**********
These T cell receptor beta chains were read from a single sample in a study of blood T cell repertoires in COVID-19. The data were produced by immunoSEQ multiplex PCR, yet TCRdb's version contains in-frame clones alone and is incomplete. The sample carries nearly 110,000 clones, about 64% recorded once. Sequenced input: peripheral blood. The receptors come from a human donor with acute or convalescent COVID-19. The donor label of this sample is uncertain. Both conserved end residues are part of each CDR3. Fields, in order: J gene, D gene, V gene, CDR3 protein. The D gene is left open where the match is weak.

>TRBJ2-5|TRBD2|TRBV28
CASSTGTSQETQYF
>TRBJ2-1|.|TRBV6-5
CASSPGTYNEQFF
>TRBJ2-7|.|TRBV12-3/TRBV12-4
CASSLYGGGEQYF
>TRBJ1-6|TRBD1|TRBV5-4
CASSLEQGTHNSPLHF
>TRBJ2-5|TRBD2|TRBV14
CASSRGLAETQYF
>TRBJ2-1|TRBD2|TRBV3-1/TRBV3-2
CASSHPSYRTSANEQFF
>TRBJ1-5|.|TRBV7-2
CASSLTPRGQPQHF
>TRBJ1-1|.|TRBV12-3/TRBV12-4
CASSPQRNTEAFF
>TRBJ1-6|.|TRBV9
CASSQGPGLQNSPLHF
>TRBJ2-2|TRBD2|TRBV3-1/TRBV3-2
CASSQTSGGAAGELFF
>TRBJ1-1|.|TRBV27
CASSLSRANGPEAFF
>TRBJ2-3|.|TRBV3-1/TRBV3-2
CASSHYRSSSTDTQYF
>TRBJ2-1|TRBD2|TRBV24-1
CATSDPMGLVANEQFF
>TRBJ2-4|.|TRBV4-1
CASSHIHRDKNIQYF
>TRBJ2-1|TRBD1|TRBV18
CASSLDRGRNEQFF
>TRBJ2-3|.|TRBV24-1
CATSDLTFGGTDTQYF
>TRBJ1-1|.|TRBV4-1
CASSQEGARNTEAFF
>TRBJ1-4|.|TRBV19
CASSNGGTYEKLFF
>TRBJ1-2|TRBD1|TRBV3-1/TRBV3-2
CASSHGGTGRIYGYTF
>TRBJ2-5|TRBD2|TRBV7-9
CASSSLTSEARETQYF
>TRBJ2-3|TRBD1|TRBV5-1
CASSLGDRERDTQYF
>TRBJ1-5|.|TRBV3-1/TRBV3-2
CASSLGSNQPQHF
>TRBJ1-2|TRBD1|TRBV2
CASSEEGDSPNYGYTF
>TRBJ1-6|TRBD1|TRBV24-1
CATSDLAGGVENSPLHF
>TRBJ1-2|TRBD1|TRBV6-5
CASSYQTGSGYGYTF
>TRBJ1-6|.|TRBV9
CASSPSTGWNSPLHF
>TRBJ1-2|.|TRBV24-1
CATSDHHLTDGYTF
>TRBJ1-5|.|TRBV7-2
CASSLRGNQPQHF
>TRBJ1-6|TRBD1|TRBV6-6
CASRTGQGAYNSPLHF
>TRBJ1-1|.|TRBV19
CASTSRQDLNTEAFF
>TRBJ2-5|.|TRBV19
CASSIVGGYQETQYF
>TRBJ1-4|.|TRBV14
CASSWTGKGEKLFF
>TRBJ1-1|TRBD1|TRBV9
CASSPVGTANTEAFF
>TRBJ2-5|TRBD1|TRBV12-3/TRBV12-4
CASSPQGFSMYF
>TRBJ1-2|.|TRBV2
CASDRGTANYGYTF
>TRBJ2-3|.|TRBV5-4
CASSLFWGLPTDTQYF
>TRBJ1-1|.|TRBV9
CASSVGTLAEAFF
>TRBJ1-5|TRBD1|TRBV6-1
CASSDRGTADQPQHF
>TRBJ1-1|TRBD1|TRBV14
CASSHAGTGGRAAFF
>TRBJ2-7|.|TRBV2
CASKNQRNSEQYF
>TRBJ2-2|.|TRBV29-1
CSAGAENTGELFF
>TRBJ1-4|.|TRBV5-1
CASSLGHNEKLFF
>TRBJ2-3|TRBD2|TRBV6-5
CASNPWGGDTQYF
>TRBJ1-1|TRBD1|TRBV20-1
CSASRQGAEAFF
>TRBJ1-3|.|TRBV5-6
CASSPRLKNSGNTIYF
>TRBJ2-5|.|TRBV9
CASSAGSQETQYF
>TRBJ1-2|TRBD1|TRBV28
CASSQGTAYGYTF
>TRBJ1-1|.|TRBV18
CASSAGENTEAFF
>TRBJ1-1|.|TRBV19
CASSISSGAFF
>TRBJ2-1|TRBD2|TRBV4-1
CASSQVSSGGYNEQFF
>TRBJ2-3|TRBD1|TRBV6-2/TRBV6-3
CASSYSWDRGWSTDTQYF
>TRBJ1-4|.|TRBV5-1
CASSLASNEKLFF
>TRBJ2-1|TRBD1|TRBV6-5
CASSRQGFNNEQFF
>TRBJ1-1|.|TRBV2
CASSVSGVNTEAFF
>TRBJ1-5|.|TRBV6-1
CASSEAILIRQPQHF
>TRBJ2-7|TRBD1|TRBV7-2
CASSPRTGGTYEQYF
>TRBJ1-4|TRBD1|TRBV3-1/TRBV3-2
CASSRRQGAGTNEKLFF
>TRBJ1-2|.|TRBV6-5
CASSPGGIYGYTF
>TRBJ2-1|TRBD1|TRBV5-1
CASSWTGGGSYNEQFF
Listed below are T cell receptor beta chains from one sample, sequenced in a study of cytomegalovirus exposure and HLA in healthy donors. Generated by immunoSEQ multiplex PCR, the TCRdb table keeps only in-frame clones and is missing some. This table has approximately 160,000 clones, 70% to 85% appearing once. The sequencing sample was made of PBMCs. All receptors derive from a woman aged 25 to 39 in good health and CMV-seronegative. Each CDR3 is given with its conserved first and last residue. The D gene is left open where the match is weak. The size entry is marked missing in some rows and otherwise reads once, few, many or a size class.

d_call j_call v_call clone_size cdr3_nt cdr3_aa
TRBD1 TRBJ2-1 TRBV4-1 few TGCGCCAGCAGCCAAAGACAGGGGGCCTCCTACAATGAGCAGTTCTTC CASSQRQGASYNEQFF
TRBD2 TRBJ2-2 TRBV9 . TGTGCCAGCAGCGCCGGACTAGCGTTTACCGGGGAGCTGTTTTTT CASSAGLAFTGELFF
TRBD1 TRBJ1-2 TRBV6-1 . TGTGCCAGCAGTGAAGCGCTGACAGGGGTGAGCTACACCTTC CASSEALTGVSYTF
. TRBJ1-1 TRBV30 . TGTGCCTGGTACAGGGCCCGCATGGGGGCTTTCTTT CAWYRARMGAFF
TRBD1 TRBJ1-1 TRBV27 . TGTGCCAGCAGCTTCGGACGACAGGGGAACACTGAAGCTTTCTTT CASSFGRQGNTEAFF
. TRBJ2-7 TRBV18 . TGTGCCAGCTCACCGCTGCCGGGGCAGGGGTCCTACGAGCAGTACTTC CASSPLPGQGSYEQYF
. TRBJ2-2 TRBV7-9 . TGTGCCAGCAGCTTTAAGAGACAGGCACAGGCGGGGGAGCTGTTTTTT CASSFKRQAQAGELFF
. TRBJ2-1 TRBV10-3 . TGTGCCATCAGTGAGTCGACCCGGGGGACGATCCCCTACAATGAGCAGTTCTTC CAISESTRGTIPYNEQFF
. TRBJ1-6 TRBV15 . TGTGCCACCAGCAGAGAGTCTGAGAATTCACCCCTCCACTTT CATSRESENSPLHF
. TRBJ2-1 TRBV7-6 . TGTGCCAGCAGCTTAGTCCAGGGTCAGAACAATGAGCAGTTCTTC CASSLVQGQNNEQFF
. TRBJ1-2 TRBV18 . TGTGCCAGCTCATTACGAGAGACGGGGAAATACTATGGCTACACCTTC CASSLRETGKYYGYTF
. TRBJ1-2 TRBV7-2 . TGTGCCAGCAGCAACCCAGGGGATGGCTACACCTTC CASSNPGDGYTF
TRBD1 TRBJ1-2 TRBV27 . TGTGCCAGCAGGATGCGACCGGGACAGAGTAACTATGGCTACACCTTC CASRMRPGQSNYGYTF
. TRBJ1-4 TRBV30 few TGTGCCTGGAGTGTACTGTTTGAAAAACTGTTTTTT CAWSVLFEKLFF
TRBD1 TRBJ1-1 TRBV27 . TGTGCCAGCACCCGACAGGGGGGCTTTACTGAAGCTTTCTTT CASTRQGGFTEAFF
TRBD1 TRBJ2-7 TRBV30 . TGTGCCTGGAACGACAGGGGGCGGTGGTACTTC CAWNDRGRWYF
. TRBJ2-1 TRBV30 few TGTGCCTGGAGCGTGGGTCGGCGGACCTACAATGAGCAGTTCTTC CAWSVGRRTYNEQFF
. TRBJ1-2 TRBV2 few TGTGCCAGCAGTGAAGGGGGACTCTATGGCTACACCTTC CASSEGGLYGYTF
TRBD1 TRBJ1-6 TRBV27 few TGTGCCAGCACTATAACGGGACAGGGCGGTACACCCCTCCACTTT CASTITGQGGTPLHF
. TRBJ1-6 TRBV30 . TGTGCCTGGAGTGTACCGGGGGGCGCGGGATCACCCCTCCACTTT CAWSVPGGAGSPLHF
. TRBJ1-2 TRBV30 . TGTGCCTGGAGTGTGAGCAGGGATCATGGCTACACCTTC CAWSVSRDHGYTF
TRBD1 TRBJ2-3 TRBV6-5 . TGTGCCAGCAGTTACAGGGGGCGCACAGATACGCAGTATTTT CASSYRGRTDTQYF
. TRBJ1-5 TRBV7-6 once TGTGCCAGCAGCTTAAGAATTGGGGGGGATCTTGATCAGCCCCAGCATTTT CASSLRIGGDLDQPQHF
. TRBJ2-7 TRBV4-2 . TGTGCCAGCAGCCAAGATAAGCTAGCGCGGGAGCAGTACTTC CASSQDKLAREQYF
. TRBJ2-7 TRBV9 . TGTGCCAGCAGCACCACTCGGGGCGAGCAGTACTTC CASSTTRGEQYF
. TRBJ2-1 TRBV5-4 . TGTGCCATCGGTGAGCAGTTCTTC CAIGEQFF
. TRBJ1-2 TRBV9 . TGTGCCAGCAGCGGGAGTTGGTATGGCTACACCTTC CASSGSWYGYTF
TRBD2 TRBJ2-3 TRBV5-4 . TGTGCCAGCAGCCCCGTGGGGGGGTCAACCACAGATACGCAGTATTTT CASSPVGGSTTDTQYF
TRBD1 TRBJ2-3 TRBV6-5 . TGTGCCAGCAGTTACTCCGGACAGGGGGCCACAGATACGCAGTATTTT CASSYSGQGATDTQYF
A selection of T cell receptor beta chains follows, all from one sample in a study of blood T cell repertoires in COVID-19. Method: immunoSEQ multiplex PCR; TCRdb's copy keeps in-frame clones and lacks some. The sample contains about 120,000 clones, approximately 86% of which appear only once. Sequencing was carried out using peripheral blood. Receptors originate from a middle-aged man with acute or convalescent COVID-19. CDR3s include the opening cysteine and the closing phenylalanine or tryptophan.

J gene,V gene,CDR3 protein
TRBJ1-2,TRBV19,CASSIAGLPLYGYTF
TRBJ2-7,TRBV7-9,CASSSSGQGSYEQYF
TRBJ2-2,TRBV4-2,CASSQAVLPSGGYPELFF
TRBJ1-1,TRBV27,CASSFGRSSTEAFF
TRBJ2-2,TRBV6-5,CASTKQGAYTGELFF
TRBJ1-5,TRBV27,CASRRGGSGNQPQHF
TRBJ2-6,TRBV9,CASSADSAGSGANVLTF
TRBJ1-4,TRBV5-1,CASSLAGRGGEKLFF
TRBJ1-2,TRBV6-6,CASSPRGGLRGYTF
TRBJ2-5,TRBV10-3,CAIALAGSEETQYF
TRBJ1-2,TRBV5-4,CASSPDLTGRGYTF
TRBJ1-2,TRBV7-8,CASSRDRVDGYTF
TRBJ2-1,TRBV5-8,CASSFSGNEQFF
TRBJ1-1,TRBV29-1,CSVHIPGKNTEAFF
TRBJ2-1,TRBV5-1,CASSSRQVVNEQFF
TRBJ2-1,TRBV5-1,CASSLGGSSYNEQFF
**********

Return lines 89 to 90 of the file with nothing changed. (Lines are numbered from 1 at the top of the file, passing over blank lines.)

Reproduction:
CSASRQGAEAFF
>TRBJ1-3|.|TRBV5-6